19. Highly welcomes that the Commission has called for a High Level Group on deburocratization and asks that the proposals agreed by this Group are to be implemented as soon as possible; underlines that the Lisbon Strategy should provide for the reduction of regulatory burdens on companies, while furthering productivity and thus higher growth rates across the board; Europe must examine alternatives for regulation; consult with stakeholders on new regulation and to focus on the ratios between costs and benefits of regulation;

20. Calls on the Commission to bring forward a legislative proposal to exempt so called micro-entities from the scope of the Fourth Company Law Directive on annual accounts;

21. Urges that in the interest of boosting growth and jobs following actions should also been seen in this light:

a) National budgets should be reviewed to counteract the economic recession and to foster growth potential by investing in smart green growth. Making full use of the revised Stability and Growth Pact and, therefore, to assess the public deficit and debt in light of these two objectives. The coordination of macroeconomic policies should also be strengthened with this purpose; the Euro zone has a particular responsibility in this regard.

b) Selective tax incentives should have as their primary purpose to stimulate domestic demand in a socially fair and effective way.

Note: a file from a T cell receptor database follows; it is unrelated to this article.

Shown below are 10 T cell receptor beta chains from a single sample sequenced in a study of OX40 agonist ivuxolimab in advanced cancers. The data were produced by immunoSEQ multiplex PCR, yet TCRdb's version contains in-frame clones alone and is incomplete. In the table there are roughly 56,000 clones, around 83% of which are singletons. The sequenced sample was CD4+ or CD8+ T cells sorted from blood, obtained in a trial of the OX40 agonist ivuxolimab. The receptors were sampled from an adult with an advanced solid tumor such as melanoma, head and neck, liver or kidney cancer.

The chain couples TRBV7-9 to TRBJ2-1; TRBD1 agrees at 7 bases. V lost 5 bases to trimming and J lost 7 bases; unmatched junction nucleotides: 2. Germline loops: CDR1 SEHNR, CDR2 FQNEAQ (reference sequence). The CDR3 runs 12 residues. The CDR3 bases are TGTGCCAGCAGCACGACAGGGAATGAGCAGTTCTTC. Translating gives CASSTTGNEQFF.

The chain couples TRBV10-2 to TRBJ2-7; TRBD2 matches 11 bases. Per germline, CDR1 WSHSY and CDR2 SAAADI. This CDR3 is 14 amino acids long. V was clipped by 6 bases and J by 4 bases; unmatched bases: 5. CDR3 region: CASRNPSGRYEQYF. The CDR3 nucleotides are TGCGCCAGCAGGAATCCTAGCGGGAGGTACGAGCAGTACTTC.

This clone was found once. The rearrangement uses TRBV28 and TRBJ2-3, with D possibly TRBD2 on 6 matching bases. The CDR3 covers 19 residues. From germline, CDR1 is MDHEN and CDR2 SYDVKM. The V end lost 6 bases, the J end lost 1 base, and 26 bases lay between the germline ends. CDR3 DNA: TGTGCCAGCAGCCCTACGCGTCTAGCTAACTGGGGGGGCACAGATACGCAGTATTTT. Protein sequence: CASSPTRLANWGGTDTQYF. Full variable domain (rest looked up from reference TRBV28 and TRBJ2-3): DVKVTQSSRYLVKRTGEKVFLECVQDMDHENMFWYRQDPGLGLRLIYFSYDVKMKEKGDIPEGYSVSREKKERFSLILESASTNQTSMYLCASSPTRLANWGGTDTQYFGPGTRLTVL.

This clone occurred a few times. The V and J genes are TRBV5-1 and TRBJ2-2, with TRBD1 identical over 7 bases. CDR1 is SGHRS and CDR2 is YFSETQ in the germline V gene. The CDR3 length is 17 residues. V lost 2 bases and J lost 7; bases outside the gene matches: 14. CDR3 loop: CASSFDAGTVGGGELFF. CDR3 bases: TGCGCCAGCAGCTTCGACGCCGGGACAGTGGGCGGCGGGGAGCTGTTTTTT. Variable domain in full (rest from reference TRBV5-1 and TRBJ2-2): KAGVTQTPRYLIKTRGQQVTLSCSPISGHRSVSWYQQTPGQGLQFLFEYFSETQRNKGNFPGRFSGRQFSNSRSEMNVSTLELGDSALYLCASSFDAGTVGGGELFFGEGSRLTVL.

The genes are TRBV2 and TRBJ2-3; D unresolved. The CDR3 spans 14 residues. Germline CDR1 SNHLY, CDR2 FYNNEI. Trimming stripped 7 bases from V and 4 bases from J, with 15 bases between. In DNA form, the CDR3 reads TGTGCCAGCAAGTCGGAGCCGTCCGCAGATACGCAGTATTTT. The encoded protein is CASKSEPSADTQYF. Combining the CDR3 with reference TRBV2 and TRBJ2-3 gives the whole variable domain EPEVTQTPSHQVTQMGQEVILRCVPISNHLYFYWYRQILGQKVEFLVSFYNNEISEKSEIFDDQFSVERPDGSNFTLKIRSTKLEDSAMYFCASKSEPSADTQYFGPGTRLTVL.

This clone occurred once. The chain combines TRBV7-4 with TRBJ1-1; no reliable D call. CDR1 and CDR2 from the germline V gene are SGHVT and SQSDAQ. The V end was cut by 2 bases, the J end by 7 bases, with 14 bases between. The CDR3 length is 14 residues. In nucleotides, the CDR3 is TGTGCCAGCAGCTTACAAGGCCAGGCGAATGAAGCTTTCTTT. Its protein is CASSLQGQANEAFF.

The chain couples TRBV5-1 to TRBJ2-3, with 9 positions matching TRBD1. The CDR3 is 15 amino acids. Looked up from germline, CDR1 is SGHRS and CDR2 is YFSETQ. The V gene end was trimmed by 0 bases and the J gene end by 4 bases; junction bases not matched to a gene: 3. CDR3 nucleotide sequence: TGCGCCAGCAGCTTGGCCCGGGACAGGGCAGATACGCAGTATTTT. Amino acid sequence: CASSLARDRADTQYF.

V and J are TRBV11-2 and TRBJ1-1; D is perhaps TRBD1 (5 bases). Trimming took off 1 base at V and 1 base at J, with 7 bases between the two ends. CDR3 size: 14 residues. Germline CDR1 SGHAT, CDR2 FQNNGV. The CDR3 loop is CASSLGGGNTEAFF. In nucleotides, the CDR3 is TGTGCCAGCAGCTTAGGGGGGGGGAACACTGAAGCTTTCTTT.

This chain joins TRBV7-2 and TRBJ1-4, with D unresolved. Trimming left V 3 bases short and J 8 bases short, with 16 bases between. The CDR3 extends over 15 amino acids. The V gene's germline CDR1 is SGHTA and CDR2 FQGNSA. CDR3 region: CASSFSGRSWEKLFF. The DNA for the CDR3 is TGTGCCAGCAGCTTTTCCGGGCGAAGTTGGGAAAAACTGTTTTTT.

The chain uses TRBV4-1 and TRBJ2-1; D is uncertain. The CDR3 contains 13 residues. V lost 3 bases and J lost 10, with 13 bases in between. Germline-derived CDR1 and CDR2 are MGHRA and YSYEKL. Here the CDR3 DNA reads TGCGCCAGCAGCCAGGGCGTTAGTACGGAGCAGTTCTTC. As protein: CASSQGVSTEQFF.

c) In addition, the EU should consider the possibility of issuing European green bonds with zero loan interest rates in order to invest in smart and green investments which can increase Europe’s growth potential and create new jobs. The European Investment Bank should be invited to prepare this initiative.

d) Furthermore, the midterm-review of the Community budget should be stepped up to be geared towards the same policy goals.

e) The Lisbon National Reform Programmes and the Lisbon Community Programme should, in the current cycle, be swiftly reoriented towards smart green growth and jobs (notably promoting investments in renewals, energy efficiency, green housing, innovation and new skills for new jobs and personal care services) and to respond to the recession.